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I work in finance, but my own money used to give me anxiety

3 things that can be done to help conquer financial anxiety regardless of the size of your bank account.

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I always had felt a ton of anxiety evaluating my own money situation. There were no classes on personal finance in school. I come from an immigrant family where The Great Recession wiped out my family’s savings and our house so of course we never discussed it. I would be afraid to look at my bank account at the end of the month. I would be worried that I would hate myself for spending too much one night on a dinner or buying a pair of shoes. Worse yet, I was so afraid to take what I was earning and put it towards anything outside of my bills and paying off my minimum amounts on student loans. 

The funny part is, I know personal finance very well. I’ve made a career of it by working at places like Morgan Stanley and Wealthfront. I’ve even passed my licenses (Series 7 & 66) that allowed me to provide advice on wealth management. 

However, I really thought managing one’s finances was for the very wealthy and you had to hire a financial adviser with his/her squad of people (like me!) who would help align the funds to the individual’s aspirations. As I started learning more about how money can help drive dreams, my courage for overcoming my fear began to grow. 

There are a few lessons I learned along on this journey and I hope they can help empower you.

1. Small steps lead to big changes – 

I would feel so anxious about looking at my bank account at the end of the month. One of the things I started playing around with was to round up my purchases. If I was buying groceries, I would put a few dollars aside as though it was part of my grocery bill. This started to change my attitude and feelings about looking at my bank account. I would start to get excited to see how much I had saved. This small habit led me to save over $10,000.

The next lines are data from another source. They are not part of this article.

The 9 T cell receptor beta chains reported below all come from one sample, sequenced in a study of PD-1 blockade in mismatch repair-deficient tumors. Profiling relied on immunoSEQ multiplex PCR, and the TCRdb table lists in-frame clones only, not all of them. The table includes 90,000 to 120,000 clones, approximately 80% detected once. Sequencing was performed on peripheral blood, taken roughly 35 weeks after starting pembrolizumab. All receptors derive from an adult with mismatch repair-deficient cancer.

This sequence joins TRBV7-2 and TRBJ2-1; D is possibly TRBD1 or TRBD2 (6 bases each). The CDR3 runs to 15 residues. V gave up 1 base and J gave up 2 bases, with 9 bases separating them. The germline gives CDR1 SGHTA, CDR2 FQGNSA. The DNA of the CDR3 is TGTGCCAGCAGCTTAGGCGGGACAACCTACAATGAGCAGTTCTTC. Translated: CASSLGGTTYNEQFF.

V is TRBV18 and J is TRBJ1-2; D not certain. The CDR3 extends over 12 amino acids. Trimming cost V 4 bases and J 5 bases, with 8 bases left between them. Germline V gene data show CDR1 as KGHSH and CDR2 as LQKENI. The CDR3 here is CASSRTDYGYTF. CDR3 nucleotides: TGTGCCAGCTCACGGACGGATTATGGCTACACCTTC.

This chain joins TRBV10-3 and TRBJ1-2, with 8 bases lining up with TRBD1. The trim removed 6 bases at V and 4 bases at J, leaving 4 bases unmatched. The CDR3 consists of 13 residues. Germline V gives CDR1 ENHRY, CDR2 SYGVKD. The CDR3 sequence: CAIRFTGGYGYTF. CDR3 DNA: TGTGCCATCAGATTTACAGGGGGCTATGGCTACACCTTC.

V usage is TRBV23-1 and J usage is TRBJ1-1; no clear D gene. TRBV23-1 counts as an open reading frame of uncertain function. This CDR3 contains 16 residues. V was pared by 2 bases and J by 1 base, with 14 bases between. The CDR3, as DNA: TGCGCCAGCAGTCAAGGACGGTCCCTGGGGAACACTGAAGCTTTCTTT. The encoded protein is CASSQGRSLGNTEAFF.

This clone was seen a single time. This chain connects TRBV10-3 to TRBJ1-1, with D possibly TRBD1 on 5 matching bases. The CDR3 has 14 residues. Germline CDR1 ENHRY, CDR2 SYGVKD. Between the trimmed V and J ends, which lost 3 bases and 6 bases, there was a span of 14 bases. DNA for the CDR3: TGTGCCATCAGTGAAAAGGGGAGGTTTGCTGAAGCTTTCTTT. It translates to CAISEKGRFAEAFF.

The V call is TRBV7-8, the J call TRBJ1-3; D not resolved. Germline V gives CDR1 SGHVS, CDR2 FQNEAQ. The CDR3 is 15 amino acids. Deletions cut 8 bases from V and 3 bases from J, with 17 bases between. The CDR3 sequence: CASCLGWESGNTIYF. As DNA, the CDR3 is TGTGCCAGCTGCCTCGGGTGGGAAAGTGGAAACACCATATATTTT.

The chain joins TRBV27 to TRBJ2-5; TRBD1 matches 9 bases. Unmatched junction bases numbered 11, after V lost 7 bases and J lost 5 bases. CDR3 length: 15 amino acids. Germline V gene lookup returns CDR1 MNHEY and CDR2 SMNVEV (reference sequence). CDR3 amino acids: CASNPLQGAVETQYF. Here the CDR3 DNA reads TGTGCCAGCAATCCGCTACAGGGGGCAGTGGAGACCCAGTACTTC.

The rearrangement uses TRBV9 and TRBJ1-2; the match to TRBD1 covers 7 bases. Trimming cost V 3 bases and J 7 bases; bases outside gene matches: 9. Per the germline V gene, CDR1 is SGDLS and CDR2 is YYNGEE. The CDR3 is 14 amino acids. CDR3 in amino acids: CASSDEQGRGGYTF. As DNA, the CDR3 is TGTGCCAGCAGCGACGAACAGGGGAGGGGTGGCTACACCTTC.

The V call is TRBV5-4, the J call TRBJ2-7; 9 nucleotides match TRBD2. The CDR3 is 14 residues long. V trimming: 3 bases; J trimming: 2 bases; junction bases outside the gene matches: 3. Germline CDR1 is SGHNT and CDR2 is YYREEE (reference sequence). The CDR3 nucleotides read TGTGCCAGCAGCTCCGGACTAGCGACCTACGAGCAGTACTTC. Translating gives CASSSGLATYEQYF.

2. Set a finance date night –

One of the biggest sources of fear for me was not knowing how much money I will need for my long term future. Is it okay for me to take the trip to Cuba or do I need to put that funds away for my retirement? I knew I had to save for retirement but everything between now and retirement isn’t a straight line. I don’t personally have my life planned out on a 3, 5, 10 year trajectory. The small little action of saving what I can by adding a little bit to my piggy bank every day, turned into me spending a few minutes every month looking at how much I spent. This evolved into a monthly practice of pulling up my accounts for a quick check on how much I’ve spent in comparison to my budget goal, how am I on track to some of my near term goals and enjoying a glass of wine for taking the time to check on my financial health. Every 6 months or so, I take a look at my credit score and my investments as well.  

3. Don’t forget about the 8th wonder of the world – 

Throughout my career, I have helped individuals invest large sums their money in the stock market. I was used to conversations on the power of diversification but I never thought I could invest myself. What’s the point of investing so little I always thought. I don’t have enough to make a difference and I was afraid that the money I was saving would be lost. Once I started feeling comfortable with where my money was going month to month, I had to wonder what else I could do because saving isn’t going to cut it.

After I had enough set aside for my emergency fund, I started to play around with this calculator to see how much I could grow my money over time. I started reading more about the power of compounding and really seeing how investing around $700 a month for a 6% rate of return could help me retire as a millionaire. You can see how much you need to investment monthly here. I automatically investment my money so I don’t look at it everyday or even monthly, so when I do look at it every 6 months or so, I am pleasantly surprised. I intend on using the power of compounding for my far, distant future. 

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